Consider this alternative thinking; instead of asking how low a bank’s interest rates are, borrowers should seriously consider the exact opposite: ‘How high can interest rates be, while I can still afford the housing loan payment? Look at the accompanying table and consider various scenarios, such as a higher interest rate (note that the SGD mortgage interest rate is one of the lowest in the region) and whether a borrower can continue to service the loan, even if interest rate would double. Not possible?

Those of us who can remember the 1990s recall that housing loan rates were once at 8 per cent. These difficult economic periods when interest went up were often accompanied by periods where people found the stability of their income at risk. So, under such circumstances, if you were to lose your job, do you have sufficient reserves to last – and for how long?

This is where the difference of taking a fixed or a floating rate should be reviewed. Floating rates, while lower, do not have the stability of fixed rate loans. So a borrower may want to consider taking a two-in-one loan where a borrower can combine both fixed and floating rate loans in one mortgaged property. For example, the UOB two-in-one loan.

With rising rental yields, many are also thinking of buying a property as an investment which they intend to rent out to cover mortgage payments. Here. the question to ask would be: ‘Would I still be all right if rental should fall by half?’ Rents go up quickly due to shortage of housing, especially for foreigners with good housing budgets, but they can drop as quickly if there is a downturn.

In the current climate, these may seem faraway possibilities, but whether you are buying for your own stay, or for investment – consider the various scenarios and do your sums carefully.

Your credit performance: One of the other lesser known issues one should consider before taking up a housing loan is credit performance. In Singapore, all your credit performance in terms of number of loans applied for, whether for housing, cars, credit cards or other loans is stored in the Credit Bureau.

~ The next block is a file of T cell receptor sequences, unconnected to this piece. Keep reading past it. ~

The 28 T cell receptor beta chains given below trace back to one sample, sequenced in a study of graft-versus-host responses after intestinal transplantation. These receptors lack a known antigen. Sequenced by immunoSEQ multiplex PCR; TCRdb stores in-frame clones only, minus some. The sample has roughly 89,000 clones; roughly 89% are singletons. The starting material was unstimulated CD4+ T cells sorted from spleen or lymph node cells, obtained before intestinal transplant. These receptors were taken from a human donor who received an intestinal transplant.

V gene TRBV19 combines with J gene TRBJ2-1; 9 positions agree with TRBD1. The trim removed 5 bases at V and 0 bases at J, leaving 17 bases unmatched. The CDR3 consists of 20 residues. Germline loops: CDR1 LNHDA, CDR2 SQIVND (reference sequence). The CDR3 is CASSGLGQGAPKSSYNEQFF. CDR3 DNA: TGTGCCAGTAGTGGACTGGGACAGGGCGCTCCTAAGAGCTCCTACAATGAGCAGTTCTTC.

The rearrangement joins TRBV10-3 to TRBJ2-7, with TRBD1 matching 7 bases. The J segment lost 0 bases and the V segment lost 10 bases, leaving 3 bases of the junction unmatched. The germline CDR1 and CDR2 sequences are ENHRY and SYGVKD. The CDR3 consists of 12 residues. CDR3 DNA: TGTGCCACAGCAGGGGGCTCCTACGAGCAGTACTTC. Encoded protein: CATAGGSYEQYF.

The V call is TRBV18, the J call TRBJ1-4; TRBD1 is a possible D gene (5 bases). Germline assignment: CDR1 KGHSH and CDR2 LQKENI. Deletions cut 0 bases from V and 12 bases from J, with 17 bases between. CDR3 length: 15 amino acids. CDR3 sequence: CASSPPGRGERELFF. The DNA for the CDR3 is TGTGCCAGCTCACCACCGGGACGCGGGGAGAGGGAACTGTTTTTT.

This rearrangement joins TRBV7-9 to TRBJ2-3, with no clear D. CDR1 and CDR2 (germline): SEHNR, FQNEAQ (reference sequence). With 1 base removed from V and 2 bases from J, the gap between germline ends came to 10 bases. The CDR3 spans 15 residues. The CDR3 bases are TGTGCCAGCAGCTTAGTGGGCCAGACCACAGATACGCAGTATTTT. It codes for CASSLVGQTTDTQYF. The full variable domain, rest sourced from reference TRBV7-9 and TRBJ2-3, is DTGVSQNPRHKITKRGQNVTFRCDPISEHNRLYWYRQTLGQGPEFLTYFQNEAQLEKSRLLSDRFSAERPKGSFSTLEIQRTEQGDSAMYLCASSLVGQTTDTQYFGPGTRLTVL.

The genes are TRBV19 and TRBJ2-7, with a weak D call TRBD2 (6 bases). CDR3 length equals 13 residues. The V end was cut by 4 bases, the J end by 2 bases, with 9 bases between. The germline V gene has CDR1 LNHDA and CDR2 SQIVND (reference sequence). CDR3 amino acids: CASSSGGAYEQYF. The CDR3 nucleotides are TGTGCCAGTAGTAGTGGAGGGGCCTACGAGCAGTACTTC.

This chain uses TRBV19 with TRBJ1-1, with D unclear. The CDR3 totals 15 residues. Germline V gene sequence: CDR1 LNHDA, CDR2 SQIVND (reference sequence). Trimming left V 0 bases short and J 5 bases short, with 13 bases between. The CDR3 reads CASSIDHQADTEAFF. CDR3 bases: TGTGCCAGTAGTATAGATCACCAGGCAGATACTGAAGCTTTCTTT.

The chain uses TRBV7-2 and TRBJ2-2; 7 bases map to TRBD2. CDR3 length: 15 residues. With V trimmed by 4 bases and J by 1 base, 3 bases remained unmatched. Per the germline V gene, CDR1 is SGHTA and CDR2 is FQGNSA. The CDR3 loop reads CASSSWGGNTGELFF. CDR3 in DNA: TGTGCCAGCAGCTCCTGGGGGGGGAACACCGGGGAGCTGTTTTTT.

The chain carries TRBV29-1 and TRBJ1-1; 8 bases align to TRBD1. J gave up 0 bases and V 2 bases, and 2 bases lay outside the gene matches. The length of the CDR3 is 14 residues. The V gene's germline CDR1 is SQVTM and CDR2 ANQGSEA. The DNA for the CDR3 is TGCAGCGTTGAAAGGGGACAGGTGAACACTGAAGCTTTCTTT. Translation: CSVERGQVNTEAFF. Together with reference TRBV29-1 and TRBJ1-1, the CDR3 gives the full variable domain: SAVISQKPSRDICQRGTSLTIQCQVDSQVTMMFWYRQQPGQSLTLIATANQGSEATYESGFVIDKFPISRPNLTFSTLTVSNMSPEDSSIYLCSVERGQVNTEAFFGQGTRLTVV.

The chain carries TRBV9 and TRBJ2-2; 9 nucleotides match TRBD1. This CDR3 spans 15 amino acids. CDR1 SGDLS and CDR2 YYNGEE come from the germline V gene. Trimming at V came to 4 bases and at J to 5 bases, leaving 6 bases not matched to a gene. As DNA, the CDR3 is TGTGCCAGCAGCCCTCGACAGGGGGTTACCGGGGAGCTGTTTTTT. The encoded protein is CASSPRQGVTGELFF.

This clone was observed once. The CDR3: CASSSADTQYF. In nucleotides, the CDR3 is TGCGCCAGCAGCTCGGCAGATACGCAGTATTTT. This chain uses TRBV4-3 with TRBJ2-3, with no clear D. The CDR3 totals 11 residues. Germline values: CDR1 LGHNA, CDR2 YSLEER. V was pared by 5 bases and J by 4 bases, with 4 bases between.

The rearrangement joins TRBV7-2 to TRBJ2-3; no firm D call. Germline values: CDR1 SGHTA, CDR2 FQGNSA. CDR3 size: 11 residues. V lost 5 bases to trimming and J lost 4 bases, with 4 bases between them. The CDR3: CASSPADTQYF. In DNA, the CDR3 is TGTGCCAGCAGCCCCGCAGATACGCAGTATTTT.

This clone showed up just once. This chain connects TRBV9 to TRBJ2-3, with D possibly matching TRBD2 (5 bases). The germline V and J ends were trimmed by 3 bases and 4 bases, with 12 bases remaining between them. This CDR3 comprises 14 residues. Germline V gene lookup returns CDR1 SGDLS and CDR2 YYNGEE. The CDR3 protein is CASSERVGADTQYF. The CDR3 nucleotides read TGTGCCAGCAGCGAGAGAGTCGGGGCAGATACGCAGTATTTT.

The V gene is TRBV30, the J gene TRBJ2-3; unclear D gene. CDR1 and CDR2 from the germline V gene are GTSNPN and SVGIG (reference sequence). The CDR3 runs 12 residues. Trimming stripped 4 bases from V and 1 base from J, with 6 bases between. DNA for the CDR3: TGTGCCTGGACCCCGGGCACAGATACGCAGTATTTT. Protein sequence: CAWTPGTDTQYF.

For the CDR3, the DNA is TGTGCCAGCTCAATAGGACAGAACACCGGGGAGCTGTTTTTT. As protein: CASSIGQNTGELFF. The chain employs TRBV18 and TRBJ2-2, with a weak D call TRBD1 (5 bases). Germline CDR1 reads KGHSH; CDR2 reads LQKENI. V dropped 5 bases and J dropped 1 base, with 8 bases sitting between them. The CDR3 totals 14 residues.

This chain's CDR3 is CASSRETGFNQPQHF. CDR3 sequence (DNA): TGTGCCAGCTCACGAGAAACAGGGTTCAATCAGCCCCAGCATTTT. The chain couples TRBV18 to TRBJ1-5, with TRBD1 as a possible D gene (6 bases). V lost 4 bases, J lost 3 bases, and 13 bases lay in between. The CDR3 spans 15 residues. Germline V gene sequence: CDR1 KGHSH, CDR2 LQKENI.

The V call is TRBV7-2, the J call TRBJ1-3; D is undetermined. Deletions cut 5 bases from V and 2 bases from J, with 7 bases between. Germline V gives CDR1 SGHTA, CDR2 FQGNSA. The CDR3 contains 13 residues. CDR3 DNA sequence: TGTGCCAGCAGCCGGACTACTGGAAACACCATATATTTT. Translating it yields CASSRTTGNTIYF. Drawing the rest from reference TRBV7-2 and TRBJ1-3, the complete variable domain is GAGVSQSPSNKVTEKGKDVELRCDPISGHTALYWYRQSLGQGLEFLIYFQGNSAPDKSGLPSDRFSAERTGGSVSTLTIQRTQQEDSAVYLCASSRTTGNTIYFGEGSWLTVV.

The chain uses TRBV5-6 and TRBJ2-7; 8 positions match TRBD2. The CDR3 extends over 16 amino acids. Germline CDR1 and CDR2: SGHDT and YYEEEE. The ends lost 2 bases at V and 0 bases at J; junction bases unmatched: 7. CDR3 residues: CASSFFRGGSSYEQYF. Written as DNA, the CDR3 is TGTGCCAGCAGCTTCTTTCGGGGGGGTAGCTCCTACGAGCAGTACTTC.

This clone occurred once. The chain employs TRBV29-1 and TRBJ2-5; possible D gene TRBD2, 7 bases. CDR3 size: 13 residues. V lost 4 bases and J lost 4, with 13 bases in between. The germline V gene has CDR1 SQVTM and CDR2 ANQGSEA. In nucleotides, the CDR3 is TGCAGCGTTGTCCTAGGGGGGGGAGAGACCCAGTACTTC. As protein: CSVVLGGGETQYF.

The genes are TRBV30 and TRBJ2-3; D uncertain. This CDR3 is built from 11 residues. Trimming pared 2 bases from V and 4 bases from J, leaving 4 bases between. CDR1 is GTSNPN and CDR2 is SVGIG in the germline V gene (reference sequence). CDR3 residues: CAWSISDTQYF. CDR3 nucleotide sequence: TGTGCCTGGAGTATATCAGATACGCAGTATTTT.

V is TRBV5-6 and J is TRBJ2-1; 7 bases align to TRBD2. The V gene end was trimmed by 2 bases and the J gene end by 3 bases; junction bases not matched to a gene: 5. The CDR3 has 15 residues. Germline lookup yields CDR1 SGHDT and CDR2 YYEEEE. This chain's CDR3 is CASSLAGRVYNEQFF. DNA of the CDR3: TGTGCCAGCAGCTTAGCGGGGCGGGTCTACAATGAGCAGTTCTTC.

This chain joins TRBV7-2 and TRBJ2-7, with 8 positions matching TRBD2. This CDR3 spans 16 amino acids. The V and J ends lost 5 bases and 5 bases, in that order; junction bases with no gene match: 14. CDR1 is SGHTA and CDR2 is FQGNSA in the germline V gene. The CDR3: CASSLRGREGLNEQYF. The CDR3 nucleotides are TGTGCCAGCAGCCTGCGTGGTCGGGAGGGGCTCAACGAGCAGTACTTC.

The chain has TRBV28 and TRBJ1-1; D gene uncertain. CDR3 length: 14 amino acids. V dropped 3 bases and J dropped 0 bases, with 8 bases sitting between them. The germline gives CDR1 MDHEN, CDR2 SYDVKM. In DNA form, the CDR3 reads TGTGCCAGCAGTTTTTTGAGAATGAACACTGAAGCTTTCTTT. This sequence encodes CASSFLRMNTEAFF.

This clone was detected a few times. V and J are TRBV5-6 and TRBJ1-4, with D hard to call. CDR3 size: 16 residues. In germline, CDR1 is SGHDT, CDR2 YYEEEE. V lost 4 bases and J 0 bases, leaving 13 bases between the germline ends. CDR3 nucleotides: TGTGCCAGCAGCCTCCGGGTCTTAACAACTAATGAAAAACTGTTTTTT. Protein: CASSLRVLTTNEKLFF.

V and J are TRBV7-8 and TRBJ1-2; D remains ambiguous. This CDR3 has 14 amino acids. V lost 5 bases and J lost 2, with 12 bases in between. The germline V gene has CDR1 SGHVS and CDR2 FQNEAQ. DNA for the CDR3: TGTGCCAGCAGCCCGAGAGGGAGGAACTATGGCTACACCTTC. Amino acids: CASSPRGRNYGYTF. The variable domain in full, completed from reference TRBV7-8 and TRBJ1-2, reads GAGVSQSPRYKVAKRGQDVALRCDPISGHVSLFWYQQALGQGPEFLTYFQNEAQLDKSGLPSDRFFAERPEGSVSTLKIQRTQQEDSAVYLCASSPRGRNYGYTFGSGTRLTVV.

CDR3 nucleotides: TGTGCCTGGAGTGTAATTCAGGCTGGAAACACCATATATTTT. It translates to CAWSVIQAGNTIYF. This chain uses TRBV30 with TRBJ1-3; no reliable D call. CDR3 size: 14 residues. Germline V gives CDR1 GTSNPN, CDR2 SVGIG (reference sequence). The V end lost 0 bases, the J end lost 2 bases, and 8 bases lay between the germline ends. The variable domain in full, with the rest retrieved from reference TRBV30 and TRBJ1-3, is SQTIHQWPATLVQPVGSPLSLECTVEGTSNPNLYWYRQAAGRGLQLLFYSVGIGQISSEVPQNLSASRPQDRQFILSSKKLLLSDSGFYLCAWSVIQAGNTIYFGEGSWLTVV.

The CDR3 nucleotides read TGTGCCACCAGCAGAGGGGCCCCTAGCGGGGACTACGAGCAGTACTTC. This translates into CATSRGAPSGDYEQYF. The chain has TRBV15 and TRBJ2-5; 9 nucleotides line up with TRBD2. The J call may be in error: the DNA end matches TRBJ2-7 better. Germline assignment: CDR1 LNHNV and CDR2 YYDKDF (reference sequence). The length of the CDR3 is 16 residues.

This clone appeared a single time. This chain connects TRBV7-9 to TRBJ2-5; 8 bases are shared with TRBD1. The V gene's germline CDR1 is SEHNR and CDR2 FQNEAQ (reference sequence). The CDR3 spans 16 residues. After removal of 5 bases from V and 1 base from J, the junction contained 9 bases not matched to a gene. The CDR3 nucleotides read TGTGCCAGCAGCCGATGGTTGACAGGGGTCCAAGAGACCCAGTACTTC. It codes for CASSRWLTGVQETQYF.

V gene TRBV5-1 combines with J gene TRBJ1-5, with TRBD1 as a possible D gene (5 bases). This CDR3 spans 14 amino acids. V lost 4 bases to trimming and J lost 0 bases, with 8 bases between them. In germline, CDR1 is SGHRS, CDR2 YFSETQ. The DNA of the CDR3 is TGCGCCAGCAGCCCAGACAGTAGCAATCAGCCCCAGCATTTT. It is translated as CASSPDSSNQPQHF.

When you apply for a loan, you would have signed a consent for your bank to obtain a copy of your credit performance.

Some borrowers have been caught in a situation where they committed to a property by paying the option money, only to find that when they apply for a loan, their application is either turned down, or their request for financing reduced. This could be due the credit history, showing a habitual lateness for other loans. These information are transparent across banks, and a borrower would be advised to get a home financing in-principle approval before committing to a property. One of the ways to ensure that one is not ‘caught’ by credit performance is to ensure that payment is prompt in the borrower’s other loan repayments.

Many people think that housing loans are commodity products, but that cannot be further from the truth. In a very competitive market like Singapore where rates are so low, banks have learnt to compete not by price competition, but through value-added features.

All said, it is key for every potential home buyer to do some homework. Ask yourself if you have the resources both now and in the future to service the mortgage for the amount of loan you intend to take to buy that property. As daunting an exercise as this may be, it is one exercise that we must spend time pondering. At the end of the day, there is no free lunch.

Kevin Lam is head, loans division, United Overseas Bank